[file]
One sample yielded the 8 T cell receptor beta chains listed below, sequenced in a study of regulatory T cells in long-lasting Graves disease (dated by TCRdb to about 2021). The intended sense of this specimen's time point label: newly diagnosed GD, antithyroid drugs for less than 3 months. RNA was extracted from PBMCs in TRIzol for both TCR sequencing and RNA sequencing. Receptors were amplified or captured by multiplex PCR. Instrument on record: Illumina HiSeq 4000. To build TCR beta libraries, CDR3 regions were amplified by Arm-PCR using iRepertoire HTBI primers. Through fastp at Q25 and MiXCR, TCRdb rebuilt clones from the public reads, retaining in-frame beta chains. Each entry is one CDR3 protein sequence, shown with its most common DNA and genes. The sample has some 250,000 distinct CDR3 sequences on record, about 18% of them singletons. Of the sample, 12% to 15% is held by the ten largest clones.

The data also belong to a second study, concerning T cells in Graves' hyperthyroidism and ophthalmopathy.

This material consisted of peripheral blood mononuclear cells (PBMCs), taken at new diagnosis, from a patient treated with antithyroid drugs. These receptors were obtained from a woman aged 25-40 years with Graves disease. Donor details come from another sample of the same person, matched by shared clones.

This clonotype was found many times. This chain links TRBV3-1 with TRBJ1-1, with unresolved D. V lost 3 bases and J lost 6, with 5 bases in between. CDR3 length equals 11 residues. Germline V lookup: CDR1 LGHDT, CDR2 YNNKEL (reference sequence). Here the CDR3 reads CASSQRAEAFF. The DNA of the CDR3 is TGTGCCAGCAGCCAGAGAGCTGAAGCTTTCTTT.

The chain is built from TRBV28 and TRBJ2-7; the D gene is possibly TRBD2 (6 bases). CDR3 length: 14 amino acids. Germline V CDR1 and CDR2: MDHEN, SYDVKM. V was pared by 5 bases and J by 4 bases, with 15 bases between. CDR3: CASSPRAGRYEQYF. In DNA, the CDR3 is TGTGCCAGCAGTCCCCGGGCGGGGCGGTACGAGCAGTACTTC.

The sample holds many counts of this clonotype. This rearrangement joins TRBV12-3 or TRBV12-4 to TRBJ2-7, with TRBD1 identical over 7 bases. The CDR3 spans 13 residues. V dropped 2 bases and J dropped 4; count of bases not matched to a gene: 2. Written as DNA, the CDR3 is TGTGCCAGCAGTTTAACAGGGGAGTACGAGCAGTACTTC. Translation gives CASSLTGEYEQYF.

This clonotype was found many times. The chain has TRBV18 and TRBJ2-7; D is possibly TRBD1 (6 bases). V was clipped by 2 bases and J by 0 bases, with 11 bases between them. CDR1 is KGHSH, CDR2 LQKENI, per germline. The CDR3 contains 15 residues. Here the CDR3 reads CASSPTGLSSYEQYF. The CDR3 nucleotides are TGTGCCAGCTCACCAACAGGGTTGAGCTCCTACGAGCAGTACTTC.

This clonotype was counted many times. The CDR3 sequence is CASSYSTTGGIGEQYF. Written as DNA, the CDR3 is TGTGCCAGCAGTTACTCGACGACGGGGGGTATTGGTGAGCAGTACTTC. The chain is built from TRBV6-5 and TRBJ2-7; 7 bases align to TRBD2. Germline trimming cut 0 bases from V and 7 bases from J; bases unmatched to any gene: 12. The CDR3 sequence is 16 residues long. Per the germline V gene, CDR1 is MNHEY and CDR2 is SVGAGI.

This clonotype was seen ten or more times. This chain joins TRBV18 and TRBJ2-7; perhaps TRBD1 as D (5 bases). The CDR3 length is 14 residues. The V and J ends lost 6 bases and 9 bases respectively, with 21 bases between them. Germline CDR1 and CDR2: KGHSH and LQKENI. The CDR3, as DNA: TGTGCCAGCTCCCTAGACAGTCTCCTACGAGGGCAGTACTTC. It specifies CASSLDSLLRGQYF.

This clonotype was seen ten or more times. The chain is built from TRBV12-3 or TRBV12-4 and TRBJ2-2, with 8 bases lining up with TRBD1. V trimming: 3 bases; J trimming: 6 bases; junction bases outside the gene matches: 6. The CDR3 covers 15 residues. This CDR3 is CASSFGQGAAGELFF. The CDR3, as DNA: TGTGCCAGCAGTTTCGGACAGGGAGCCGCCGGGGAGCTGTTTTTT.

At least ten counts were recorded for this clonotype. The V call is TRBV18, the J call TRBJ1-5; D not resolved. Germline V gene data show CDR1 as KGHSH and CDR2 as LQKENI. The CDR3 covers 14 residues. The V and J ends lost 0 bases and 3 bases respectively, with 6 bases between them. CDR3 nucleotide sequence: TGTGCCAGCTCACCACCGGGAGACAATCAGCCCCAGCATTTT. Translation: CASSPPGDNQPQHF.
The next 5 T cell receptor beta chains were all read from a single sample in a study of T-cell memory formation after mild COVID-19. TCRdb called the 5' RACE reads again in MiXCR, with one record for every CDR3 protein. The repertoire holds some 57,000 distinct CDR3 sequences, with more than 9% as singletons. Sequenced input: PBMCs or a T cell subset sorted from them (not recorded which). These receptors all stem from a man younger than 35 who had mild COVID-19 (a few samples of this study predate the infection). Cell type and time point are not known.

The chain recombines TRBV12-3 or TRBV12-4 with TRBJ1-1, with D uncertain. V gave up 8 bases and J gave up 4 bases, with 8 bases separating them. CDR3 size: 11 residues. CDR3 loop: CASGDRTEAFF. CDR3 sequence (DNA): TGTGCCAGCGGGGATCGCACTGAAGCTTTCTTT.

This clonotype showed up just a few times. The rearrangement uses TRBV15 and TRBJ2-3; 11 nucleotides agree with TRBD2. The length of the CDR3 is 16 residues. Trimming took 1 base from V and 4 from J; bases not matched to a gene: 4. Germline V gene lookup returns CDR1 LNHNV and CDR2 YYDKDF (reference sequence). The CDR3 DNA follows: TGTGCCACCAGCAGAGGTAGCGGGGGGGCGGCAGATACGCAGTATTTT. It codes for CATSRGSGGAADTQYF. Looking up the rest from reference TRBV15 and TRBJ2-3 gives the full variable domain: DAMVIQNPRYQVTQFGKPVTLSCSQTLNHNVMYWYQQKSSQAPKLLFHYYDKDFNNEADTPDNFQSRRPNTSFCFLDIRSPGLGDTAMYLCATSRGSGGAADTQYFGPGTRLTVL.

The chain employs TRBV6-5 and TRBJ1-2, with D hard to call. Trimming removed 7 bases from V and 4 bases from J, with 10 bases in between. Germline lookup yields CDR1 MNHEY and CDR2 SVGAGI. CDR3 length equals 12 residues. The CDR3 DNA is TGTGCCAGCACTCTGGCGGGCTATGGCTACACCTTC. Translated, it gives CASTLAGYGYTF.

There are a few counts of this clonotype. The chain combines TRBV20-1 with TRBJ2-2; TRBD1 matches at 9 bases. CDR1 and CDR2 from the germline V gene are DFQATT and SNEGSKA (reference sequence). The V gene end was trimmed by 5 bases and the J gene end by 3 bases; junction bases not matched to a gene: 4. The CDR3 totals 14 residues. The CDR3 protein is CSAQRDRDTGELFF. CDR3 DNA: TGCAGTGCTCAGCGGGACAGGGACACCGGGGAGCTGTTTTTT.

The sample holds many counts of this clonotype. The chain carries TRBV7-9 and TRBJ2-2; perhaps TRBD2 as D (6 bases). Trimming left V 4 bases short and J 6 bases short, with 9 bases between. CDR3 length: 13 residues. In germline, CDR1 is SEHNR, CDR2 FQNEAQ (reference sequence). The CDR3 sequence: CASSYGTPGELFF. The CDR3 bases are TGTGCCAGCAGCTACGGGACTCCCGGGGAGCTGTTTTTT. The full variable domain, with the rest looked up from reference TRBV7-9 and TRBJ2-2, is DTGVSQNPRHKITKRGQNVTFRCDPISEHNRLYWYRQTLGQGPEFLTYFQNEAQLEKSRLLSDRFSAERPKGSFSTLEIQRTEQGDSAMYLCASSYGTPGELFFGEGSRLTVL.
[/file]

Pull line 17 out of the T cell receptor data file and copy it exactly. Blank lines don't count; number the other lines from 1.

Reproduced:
The sample holds many counts of this clonotype. The chain carries TRBV7-9 and TRBJ2-2; perhaps TRBD2 as D (6 bases). Trimming left V 4 bases short and J 6 bases short, with 9 bases between. CDR3 length: 13 residues. In germline, CDR1 is SEHNR, CDR2 FQNEAQ (reference sequence). The CDR3 sequence: CASSYGTPGELFF. The CDR3 bases are TGTGCCAGCAGCTACGGGACTCCCGGGGAGCTGTTTTTT. The full variable domain, with the rest looked up from reference TRBV7-9 and TRBJ2-2, is DTGVSQNPRHKITKRGQNVTFRCDPISEHNRLYWYRQTLGQGPEFLTYFQNEAQLEKSRLLSDRFSAERPKGSFSTLEIQRTEQGDSAMYLCASSYGTPGELFFGEGSRLTVL.